News Feature | February 4, 2014

Ozone Treatment Solution For Water Plagued With Foul Odor And Taste

Sara Jerome

By Sara Jerome


The tap water in some parts of northern Texas tasted and smelled likes grass clippings recently.

The solution? Treatment plants in the area are betting on ozonation. 

The cities of Arlington and Fort Worth disclosed in January that the strange odor and flavor were "was partially due to Tarrant Regional Water District changing its source from the Richland-Chambers Reservoir to Lake Benbrook for pipe maintenance," according to a report by KHOU. 

But there is more to it than pipe repairs. 

"In addition, a 'naturally occurring compound' called geosmin has been rising, which is normal in colder weather when algae in surface water is killed off," the Star-Telegram reported, citing officials in Fort Worth. 

Fort Worth has used Ozone as a disinfectant agent at all plants since fall of 2012, according to the city. The city "pioneered using ozone for primary disinfection in Texas in 1993 with the opening of the Eagle Mountain Water Treatment Plant."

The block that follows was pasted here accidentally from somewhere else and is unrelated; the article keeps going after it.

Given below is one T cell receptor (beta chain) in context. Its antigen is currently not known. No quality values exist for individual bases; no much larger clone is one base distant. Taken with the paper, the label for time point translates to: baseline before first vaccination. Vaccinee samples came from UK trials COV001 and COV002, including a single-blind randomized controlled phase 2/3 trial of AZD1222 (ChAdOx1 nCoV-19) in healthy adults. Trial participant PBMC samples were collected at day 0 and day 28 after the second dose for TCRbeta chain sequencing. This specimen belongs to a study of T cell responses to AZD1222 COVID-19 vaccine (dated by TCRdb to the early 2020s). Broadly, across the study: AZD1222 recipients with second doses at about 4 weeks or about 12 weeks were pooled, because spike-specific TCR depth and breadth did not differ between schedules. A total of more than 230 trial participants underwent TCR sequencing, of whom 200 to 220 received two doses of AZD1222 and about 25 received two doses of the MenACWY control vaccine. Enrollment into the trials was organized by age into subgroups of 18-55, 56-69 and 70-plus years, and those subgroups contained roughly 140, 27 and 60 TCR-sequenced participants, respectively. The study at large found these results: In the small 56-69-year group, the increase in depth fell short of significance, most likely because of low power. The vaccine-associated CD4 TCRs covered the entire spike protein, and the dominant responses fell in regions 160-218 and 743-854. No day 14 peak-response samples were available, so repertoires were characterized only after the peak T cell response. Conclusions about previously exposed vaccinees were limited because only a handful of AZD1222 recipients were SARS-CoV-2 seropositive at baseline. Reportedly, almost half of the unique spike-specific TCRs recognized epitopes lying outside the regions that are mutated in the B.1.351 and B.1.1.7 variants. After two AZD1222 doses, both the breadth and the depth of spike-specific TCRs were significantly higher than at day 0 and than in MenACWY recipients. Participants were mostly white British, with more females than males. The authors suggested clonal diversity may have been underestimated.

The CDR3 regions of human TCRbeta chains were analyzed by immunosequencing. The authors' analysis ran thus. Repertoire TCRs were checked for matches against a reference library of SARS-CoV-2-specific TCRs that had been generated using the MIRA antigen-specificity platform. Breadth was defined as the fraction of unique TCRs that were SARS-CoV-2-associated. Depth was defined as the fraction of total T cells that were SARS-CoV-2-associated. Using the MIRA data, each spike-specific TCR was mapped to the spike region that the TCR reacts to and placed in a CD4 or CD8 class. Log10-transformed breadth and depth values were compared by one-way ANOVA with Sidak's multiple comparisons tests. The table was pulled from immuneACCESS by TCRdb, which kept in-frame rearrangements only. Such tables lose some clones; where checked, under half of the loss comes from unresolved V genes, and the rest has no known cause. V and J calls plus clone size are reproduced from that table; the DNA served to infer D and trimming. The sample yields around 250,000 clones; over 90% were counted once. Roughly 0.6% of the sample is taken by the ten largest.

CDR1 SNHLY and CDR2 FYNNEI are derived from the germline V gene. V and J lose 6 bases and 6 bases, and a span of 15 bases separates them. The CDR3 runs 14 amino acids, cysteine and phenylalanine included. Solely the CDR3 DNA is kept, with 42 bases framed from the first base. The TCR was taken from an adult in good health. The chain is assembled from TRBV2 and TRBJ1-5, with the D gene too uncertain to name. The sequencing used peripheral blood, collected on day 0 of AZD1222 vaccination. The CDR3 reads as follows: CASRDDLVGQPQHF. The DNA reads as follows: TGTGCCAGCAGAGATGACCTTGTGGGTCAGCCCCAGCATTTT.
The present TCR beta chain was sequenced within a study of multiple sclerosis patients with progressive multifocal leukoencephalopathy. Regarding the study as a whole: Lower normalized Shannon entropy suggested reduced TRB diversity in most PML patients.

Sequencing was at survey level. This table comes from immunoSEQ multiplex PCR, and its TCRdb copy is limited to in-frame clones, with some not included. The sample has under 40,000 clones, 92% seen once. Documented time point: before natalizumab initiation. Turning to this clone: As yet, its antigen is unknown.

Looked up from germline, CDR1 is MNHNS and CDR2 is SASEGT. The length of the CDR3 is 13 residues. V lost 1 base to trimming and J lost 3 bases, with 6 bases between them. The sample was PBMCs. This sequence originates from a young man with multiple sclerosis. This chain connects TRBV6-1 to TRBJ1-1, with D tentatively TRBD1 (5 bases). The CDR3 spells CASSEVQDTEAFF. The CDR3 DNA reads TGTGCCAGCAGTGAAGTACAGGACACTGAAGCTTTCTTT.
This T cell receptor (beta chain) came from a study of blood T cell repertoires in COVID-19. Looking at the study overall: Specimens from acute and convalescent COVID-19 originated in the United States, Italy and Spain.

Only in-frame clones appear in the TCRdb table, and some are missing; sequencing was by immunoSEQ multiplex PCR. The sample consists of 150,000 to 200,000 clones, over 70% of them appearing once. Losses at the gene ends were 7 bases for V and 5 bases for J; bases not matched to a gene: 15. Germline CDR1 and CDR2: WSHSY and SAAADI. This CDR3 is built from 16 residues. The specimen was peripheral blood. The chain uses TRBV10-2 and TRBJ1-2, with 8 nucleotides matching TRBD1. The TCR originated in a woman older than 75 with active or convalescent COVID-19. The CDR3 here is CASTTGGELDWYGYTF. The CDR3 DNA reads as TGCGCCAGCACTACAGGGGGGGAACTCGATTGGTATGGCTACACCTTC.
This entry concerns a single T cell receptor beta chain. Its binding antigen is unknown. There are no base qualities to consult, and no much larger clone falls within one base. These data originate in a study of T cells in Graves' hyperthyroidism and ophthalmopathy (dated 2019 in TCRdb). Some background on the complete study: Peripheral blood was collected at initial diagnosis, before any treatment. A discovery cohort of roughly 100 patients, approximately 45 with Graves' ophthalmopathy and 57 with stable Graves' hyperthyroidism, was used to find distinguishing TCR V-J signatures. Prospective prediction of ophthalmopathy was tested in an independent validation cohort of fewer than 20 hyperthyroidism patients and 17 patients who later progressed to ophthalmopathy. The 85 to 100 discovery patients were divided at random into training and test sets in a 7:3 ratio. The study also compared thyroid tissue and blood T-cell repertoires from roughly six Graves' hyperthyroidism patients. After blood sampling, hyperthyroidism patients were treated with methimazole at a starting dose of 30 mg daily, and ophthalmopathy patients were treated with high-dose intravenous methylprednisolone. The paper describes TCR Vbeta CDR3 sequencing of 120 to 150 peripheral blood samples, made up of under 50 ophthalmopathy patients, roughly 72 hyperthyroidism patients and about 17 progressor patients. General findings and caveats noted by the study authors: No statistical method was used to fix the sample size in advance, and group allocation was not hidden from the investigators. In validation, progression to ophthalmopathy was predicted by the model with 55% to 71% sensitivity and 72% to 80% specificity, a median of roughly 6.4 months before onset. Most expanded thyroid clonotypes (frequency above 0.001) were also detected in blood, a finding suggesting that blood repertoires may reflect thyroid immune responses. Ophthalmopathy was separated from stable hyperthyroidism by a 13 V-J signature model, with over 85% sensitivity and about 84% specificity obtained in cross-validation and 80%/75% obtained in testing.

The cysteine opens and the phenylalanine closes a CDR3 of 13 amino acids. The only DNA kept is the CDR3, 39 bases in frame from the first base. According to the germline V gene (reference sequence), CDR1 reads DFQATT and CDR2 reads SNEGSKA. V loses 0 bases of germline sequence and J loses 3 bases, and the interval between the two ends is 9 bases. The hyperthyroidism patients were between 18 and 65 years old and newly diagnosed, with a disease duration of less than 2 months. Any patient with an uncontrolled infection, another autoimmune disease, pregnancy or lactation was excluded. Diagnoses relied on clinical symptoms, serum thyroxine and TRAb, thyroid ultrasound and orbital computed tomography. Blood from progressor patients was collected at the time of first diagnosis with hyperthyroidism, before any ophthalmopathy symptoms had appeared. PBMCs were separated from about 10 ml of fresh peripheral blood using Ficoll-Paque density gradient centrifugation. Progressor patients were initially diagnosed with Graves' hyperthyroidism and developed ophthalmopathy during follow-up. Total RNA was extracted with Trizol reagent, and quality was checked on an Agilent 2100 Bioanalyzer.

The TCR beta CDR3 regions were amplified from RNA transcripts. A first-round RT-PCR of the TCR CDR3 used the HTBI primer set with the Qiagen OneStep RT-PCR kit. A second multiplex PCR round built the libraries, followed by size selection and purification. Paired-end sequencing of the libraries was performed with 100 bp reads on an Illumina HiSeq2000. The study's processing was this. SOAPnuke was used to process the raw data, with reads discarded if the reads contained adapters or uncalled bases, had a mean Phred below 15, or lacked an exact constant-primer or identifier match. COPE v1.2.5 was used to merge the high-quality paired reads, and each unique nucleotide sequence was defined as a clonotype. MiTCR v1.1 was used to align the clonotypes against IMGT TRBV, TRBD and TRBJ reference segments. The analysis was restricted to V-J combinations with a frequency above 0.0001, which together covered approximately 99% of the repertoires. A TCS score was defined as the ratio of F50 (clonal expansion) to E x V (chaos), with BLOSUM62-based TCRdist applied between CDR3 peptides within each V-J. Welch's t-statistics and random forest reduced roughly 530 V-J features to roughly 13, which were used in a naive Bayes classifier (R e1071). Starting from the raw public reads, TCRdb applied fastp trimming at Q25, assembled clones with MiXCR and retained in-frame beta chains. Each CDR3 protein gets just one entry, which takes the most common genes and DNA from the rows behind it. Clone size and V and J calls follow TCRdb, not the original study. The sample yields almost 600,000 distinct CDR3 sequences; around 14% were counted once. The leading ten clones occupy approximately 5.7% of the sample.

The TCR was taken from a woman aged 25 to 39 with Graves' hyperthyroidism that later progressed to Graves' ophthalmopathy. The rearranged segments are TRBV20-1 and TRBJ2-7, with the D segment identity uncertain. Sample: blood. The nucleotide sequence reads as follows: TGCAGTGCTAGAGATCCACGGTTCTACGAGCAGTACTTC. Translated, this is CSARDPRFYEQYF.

The benefit of ozonation, according to Fort Worth, is that it oxidizes organic matter in raw water. That means "less coagulation chemicals are needed" in the treatment process.  

"In addition, ozonation helps with taste and odor. While taste and odor are not indicators of water quality from a safety standpoint, they do affect customers' perception of the water quality," the document said. 

That will be welcome news to Rachel Pann of Arlington, who was not pleased with the strange flavor of her tap water.

"Like, if somebody was to mow their lawn and get part of the dirt area — you know how it flies up and there’s that smell? — that’s exactly what it tastes like and it smells like," she said to KHOU. 

Ozonation is seen as an alternative to chlorination, according to BiOzone, a company that provides equipment for ozonation. Ozone has been used for water purification in Europe since the early 20th century.

"Relatively, the use of ozone for water treatment and purification in the United States has been much more limited. However, the use of ozone has been increasing here in the U.S.," the company said. 

For more on drinking water treatment visit Water Online’s Drinking Water Disinfection page

Image credit: "tap water," © 2010 Mitwa AV, used under a Attribution-NoDerivs 2.0 Generic license:

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